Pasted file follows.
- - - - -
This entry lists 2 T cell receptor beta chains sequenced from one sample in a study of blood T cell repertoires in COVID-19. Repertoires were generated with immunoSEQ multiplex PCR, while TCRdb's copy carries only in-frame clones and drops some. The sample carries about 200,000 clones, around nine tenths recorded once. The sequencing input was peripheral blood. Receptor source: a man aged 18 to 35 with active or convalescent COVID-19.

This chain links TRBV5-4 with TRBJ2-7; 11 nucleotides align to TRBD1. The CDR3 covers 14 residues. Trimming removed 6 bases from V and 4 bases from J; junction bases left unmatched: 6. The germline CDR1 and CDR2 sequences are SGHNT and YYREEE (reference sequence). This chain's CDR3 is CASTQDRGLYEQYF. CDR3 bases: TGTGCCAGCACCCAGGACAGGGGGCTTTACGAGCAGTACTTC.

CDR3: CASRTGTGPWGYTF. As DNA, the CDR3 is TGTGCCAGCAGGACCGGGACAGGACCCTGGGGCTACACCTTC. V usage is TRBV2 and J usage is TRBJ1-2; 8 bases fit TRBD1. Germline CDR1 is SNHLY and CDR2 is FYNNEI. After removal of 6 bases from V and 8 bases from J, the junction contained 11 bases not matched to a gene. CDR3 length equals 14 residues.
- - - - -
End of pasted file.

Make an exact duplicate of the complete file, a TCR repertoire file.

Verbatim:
This entry lists 2 T cell receptor beta chains sequenced from one sample in a study of blood T cell repertoires in COVID-19. Repertoires were generated with immunoSEQ multiplex PCR, while TCRdb's copy carries only in-frame clones and drops some. The sample carries about 200,000 clones, around nine tenths recorded once. The sequencing input was peripheral blood. Receptor source: a man aged 18 to 35 with active or convalescent COVID-19.

This chain links TRBV5-4 with TRBJ2-7; 11 nucleotides align to TRBD1. The CDR3 covers 14 residues. Trimming removed 6 bases from V and 4 bases from J; junction bases left unmatched: 6. The germline CDR1 and CDR2 sequences are SGHNT and YYREEE (reference sequence). This chain's CDR3 is CASTQDRGLYEQYF. CDR3 bases: TGTGCCAGCACCCAGGACAGGGGGCTTTACGAGCAGTACTTC.

CDR3: CASRTGTGPWGYTF. As DNA, the CDR3 is TGTGCCAGCAGGACCGGGACAGGACCCTGGGGCTACACCTTC. V usage is TRBV2 and J usage is TRBJ1-2; 8 bases fit TRBD1. Germline CDR1 is SNHLY and CDR2 is FYNNEI. After removal of 6 bases from V and 8 bases from J, the junction contained 11 bases not matched to a gene. CDR3 length equals 14 residues.